Anyway, it turned out to be Seamless. I’d scheduled a late-night dinner delivery from the airport tarmac before take-off and then promptly forgotten about it.

A Woman in Arms

Jess Holt, 27* | Bozeman, Montana
“I own a variety of shotguns and rifles, as well as two handguns; I honestly don’t know the exact number. I truthfully have never purchased a firearm. All the guns I own have been given to me in some way or another. My father was a prolific gun collector, as were his ancestors, so several of those guns have simply wound up in my hands on special occasions, like Christmas and birthdays…. At times, I think of guns as simple tools—they help dispatch rodents and pests that cause damage to our machinery and livestock on the ranch…. Other times, I think of guns as exquisite pieces of art. There are beautiful, hand-tooled shotguns in my father’s collection that have never even fired a shot, and if I ever even touch them, I wipe my fingerprints off with a sheepskin chamois.”

*Name has been changed.

lola, who often carries her gun strapped to her chest, actually worries less about the open world than the house she sleeps in. When I asked her for an example of a time she felt safer having a gun, her first response was, “when my husband travels and I’m home alone.”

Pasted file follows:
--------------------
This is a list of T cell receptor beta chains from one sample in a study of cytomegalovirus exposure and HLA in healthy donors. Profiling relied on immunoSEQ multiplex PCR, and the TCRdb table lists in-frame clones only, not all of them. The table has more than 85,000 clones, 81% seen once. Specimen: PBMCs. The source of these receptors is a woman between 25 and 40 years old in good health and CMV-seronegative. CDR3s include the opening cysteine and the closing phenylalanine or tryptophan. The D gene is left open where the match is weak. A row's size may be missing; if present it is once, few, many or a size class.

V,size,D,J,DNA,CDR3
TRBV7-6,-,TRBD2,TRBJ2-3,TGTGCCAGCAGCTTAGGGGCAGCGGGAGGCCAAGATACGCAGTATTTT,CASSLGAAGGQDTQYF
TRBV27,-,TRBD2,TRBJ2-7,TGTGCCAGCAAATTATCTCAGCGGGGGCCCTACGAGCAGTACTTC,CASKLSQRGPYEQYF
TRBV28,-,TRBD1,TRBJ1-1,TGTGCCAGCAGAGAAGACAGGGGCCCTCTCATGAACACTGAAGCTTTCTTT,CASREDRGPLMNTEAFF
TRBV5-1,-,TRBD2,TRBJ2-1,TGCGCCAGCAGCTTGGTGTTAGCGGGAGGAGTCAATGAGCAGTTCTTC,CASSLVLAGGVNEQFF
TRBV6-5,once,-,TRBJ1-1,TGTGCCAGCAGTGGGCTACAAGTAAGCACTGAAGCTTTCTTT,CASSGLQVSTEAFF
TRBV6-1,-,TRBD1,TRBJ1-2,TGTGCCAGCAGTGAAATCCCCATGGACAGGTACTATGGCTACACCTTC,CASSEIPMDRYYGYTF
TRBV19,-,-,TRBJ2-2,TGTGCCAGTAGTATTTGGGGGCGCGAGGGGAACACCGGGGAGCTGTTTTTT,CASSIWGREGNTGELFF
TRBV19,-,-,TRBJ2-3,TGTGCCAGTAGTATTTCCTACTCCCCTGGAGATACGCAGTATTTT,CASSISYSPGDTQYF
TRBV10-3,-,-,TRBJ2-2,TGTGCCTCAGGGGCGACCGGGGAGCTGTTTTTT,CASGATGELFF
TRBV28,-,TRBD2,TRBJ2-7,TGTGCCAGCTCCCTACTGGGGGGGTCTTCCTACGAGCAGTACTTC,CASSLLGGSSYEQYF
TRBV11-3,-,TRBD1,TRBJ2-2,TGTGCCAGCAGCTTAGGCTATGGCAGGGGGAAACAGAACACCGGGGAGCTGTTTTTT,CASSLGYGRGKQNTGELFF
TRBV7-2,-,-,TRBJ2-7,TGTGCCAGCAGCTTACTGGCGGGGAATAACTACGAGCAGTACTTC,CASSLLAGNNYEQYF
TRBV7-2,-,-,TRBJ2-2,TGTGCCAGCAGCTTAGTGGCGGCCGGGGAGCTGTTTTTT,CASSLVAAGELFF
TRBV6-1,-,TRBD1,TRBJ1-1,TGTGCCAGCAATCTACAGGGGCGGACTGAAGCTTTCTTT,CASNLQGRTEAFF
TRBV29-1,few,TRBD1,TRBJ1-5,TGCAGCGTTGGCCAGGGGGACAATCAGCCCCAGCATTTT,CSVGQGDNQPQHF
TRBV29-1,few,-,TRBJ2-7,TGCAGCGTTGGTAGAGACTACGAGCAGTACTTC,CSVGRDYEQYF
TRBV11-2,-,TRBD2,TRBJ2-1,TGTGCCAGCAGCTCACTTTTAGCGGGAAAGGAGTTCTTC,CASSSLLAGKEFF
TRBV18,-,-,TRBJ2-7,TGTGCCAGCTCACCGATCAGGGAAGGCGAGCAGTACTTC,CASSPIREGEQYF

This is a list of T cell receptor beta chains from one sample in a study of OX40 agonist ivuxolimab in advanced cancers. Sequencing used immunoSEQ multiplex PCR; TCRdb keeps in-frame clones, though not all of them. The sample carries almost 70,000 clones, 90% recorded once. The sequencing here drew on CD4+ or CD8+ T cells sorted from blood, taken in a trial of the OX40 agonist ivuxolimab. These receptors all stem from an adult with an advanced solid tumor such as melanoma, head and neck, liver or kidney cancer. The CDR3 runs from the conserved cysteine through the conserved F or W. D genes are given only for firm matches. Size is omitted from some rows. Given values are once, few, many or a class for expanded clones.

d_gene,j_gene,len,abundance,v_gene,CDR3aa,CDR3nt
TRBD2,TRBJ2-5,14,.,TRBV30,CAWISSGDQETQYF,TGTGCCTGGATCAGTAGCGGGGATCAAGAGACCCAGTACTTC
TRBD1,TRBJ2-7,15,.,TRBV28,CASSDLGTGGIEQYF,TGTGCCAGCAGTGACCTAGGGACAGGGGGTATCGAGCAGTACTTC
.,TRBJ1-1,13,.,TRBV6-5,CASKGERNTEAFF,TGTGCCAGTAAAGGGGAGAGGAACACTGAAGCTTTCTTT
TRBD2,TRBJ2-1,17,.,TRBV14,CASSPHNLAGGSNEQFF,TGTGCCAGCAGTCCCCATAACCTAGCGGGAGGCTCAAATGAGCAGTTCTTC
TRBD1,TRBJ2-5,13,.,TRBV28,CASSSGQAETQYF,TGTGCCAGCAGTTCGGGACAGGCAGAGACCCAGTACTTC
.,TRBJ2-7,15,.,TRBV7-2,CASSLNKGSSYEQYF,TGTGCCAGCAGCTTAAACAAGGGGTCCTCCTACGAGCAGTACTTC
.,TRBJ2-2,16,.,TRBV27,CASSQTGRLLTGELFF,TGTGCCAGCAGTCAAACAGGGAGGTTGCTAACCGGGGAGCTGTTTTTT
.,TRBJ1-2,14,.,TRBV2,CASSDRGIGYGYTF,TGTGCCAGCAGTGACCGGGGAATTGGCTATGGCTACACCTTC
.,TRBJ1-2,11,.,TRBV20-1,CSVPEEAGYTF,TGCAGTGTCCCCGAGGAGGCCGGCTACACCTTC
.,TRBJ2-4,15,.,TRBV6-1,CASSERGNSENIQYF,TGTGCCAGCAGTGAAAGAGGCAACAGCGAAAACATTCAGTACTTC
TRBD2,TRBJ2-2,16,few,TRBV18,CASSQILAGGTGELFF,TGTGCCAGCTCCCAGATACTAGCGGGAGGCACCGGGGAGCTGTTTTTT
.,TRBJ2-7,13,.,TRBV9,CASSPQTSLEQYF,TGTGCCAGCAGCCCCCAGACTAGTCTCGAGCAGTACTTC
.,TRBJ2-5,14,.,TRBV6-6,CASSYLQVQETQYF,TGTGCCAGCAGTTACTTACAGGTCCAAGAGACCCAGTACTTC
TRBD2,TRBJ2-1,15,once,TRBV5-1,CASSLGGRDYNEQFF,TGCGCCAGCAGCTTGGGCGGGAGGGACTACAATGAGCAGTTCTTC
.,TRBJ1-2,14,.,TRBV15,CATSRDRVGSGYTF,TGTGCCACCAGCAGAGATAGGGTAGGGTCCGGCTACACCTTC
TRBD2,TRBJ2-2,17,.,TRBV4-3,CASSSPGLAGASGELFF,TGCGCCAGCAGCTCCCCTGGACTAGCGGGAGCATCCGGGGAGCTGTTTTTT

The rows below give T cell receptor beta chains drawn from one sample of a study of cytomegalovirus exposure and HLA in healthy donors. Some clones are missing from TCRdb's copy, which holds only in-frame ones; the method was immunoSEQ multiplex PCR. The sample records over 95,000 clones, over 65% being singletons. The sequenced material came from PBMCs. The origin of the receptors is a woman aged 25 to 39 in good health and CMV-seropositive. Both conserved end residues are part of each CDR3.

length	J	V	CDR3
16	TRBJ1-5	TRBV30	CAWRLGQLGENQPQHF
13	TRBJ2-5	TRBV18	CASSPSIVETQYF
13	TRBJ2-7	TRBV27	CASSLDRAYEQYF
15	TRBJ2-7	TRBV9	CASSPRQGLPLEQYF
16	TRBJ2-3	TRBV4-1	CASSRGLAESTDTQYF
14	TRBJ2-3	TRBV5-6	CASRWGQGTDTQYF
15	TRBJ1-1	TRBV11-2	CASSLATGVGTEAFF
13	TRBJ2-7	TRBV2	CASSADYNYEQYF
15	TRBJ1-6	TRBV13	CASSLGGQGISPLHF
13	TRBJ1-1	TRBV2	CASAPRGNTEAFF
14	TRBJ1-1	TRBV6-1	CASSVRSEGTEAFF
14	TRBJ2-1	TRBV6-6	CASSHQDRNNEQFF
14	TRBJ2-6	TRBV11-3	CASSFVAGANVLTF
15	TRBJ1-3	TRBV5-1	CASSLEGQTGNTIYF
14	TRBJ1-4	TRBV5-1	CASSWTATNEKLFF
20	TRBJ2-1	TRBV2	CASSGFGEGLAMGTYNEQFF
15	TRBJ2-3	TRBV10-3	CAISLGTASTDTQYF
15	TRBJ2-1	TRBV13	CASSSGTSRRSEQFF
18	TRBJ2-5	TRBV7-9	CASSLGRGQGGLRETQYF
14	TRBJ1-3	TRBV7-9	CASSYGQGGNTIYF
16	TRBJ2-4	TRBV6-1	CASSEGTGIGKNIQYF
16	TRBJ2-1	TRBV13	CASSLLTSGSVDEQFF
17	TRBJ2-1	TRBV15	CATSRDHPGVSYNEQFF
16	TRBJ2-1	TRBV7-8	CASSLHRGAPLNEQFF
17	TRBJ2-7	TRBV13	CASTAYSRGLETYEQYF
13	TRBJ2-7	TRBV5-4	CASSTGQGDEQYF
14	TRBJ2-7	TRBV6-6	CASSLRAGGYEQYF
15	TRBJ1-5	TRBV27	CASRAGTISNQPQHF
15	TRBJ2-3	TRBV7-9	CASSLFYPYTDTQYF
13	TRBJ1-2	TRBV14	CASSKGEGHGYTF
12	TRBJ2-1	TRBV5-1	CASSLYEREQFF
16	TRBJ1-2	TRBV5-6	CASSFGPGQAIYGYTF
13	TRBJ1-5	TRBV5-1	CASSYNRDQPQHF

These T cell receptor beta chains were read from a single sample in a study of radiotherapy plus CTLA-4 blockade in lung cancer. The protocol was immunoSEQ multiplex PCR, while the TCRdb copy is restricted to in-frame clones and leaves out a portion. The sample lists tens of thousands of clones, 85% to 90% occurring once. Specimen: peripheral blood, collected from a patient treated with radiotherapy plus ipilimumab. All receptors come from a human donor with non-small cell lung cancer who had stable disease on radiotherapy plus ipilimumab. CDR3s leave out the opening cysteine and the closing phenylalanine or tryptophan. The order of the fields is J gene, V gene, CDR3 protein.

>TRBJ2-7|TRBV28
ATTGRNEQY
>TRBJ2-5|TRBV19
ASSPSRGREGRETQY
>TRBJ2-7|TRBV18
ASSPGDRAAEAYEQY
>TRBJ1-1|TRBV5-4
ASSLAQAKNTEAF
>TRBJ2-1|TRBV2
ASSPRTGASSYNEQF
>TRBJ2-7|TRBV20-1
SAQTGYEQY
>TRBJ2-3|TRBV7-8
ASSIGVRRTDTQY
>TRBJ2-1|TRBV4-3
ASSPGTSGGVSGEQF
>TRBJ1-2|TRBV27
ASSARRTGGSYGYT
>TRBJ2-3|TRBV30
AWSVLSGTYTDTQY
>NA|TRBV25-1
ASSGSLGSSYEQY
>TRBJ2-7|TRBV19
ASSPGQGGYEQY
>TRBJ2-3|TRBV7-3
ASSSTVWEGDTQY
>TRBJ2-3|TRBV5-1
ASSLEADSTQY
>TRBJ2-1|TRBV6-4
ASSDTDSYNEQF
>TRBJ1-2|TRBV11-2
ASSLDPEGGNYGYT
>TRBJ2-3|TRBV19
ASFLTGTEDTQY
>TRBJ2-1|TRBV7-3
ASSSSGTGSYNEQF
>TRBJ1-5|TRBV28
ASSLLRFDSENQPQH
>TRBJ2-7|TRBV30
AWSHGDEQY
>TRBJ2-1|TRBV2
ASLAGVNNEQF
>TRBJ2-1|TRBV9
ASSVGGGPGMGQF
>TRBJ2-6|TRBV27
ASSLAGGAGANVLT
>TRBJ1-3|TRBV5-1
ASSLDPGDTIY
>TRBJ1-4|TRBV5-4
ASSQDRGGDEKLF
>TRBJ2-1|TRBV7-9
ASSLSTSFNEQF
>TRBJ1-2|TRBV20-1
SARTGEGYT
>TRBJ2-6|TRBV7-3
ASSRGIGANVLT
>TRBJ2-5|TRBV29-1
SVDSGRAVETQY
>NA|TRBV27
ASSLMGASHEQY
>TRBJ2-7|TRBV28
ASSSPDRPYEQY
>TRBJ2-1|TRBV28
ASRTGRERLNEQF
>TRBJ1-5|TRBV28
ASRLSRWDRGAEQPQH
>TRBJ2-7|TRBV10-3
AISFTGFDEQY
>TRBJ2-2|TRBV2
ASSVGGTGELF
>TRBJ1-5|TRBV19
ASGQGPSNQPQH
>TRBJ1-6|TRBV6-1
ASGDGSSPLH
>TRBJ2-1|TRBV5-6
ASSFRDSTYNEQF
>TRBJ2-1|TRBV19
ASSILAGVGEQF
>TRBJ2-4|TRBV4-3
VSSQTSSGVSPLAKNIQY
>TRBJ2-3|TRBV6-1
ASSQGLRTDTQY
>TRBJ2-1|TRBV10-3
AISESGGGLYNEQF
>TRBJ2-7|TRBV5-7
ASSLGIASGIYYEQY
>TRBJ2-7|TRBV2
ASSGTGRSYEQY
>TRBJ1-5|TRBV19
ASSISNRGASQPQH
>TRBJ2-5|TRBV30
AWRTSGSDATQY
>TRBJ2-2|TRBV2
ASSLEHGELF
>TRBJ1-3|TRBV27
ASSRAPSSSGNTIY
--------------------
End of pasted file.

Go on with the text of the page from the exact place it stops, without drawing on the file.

Of course, Lola also wears a gun on her person in case she encounters more visible, public danger, too. When Lola set out to buy her first handgun and holster in 2013, her priorities were aimed at this kind of prevention, and they were of a distinctly female sort: She worries about being assaulted while walking to her car late at night after work, so she wanted a gun she wouldn’t have to carry in her purse, a favorite souvenir of thieves and attackers who target women.

“Guns are like…guns are like birth-control pills,” she explained to me with a laugh. “They’re a dime a dozen, and there are so many variables among women. If you pick up one and it doesn’t work for you, you try another one.”

I quit running outside at night a few years ago; these days I exercise in the safe, stuffy, fluorescent-lit confines of a city gym. That’s just one example of a fear I cope with by staying indoors or staying home. But women like Lola, and women like Megan Uhan, deal with many of those same fears by going out into the world armed to deal with its dangers. Out in Minnesota, Uhan’s Christmas list this year includes a women’s holster shirt like the one made by 5.11 Tactical—a sleeveless jogging top built to carry a handgun discreetly under the arm.